NARISSA FRASER and RYAN HAMILTON-DAVIS
The Telecommunications Service of TT (TSTT) said in a release issued on Monday that hackers attempted to break into its cyber systems holding terabytes of data but were unsuccessful.
The statement came a day after Newsday reported that the nation’s leading full-service telecommunications provider was the subject of a cyber attack.
“On October 9, cyber attackers attempted to gain unauthorised access to TSTT’s systems,” the company said. “At the onset of the threat, TSTT’s incident response processes were swiftly activated. The company took immediate steps to minimise the security vulnerability, successfully isolating its systems and applications.
“These systems were subsequently quarantined, rebuilt and put back into production as part of clearly defined policies and procedures.”
The release added that TSTT also sought support from internationally recognised cybersecurity experts in investigating the attempted breach. The company has already implemented additional security measures and protocols, as advised by the experts.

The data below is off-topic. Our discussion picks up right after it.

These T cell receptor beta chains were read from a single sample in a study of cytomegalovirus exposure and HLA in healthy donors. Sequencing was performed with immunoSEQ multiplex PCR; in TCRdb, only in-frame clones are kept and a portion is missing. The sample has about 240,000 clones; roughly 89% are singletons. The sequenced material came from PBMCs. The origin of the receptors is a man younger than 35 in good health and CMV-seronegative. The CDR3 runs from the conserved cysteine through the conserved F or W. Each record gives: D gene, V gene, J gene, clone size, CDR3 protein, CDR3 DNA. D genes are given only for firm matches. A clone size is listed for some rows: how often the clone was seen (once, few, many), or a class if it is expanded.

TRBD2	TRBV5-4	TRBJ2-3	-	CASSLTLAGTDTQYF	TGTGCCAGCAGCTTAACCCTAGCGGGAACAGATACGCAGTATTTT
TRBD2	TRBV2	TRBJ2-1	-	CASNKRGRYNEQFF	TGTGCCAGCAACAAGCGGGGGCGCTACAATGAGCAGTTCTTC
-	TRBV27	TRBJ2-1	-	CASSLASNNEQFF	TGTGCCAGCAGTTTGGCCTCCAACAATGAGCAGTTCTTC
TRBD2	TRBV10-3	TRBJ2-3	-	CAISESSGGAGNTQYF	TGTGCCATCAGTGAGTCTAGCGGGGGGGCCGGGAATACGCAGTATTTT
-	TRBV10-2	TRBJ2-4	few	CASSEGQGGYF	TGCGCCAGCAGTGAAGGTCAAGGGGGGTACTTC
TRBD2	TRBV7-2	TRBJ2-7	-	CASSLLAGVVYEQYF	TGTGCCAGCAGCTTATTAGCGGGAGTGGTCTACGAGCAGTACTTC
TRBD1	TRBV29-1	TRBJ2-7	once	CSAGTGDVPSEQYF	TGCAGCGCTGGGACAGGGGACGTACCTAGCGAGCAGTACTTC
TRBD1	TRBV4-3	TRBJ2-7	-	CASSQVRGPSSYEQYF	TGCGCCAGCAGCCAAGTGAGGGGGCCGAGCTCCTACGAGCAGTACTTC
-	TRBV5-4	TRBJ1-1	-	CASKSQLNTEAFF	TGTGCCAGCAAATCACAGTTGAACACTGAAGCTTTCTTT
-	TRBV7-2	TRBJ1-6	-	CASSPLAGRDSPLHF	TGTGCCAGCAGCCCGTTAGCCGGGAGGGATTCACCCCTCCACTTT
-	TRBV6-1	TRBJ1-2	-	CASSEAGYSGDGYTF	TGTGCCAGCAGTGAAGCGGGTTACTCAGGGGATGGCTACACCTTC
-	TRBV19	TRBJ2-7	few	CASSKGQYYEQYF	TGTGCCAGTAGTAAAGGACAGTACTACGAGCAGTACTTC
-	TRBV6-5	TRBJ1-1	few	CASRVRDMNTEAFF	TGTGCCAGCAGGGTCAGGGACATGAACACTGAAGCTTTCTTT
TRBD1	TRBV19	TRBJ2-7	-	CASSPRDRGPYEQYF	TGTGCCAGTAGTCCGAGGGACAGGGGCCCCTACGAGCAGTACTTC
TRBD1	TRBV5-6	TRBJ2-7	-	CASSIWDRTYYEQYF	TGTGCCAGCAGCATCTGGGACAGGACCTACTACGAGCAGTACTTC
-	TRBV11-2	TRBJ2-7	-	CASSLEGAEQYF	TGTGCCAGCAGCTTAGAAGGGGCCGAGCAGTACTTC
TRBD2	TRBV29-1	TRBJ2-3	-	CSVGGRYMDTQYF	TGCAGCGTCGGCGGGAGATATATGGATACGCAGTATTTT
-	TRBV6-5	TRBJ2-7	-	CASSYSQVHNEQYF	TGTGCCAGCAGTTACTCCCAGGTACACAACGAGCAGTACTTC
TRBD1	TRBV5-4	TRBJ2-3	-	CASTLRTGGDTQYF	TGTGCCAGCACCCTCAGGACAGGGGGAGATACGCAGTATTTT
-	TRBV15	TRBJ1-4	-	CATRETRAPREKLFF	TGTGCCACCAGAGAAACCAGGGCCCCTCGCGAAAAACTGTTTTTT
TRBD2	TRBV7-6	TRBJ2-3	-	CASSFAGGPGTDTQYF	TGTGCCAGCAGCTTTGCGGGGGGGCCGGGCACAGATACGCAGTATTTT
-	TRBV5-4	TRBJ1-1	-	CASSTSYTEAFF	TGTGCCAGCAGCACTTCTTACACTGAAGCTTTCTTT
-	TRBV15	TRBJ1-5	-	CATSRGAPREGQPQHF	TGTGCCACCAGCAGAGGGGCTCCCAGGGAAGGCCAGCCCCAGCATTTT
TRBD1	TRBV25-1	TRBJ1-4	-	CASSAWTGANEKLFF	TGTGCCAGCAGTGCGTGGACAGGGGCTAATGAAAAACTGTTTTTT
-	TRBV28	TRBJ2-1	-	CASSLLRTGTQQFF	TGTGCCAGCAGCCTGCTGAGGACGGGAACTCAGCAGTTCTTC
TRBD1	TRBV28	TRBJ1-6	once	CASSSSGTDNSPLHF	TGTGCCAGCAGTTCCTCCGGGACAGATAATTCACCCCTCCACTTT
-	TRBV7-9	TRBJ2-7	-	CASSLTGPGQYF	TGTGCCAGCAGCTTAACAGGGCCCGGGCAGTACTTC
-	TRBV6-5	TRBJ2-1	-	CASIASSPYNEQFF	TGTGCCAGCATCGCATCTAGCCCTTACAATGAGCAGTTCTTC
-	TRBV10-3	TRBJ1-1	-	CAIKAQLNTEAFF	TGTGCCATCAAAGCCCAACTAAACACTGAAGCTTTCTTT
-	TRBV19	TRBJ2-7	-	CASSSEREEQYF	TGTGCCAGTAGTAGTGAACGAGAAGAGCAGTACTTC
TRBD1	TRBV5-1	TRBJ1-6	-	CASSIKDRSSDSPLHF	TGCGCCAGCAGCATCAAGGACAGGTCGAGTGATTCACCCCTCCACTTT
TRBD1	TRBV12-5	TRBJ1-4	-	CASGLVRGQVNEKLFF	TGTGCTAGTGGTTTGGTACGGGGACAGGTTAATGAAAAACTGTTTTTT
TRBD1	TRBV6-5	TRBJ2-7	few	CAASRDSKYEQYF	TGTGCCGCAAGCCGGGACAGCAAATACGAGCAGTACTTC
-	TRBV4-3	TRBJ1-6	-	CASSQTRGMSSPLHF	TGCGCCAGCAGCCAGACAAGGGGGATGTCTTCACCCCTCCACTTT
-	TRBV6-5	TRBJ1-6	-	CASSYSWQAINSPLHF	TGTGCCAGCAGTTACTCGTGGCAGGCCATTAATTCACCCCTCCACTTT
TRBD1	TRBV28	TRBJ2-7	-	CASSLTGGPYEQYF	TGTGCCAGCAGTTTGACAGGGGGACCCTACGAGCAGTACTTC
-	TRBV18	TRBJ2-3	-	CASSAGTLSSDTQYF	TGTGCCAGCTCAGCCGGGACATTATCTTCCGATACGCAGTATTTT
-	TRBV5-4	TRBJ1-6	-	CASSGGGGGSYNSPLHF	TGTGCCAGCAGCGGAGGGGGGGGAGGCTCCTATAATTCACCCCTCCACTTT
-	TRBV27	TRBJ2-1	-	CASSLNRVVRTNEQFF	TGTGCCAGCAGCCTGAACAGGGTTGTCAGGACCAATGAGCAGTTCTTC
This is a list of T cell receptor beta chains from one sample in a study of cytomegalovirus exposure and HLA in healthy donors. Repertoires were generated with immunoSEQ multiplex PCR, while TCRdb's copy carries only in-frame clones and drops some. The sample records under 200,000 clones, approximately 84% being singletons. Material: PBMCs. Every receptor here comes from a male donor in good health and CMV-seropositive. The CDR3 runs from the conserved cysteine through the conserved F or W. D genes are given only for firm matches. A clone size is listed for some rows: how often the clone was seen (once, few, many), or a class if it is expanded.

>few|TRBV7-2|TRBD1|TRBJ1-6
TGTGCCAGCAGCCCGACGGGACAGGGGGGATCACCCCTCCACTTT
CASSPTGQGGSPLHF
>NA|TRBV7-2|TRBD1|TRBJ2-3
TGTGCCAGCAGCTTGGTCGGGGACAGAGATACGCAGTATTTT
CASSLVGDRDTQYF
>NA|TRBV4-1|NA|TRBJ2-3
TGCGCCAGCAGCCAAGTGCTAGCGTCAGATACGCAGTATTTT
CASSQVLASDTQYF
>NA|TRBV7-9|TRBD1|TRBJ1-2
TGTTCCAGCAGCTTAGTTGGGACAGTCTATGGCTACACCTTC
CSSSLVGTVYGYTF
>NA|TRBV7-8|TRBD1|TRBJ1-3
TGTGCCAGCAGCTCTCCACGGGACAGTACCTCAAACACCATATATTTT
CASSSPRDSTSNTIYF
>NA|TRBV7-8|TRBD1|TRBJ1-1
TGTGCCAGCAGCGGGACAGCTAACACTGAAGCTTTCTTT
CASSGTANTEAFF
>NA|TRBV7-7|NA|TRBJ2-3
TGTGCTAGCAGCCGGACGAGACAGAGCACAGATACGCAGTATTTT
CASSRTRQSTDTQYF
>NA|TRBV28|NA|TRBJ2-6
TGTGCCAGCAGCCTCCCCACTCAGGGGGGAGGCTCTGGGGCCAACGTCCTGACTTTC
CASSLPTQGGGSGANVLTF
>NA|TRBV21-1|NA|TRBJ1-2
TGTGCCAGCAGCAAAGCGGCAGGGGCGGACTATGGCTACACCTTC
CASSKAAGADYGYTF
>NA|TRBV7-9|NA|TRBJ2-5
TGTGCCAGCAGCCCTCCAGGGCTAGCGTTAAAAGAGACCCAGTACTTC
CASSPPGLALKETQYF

“Cyber threats of this nature are a continuous feature of modern digital operating systems, and telecommunications infrastructure is no exception to these threats and incursions. TSTT has continuously invested resources in the millions of dollars in its processes and IT infrastructure to protect its systems and the data it produces and stores,” the release said.
Earlier reports suggested that TSTT was the victim of a ransomware attack. FalconFeeds.io, a company that monitors and reports on cyberattacks and threat intelligence, claimed on its X (Twitter) account that hackers who call themselves Ransomexx had added the company to its victim’s list, claiming it had more than four million files, with customers’ lines, ID scans and other files.
Reports were also made that a significant number of files with personal information such as phone numbers and addresses were also exfiltrated and posted on the dark web as evidence of having broken TSTT’s cyber defences.
However, Minister of Public Utilities Marvin Gonzales has denied that there was a hack, saying that the incident was “not true” when asked by Newsday.
TSTT, in its release, also denied that its security systems were breached.
“At this time, the company has not corroborated data currently in the public domain purported to be TSTT’s customer information, and it should be noted that the various TSTT platforms generate terabytes of data,” the release said.
In March 2022, there was a malware incursion at TSTT, but at that time, Gonzales had said no one's data was compromised.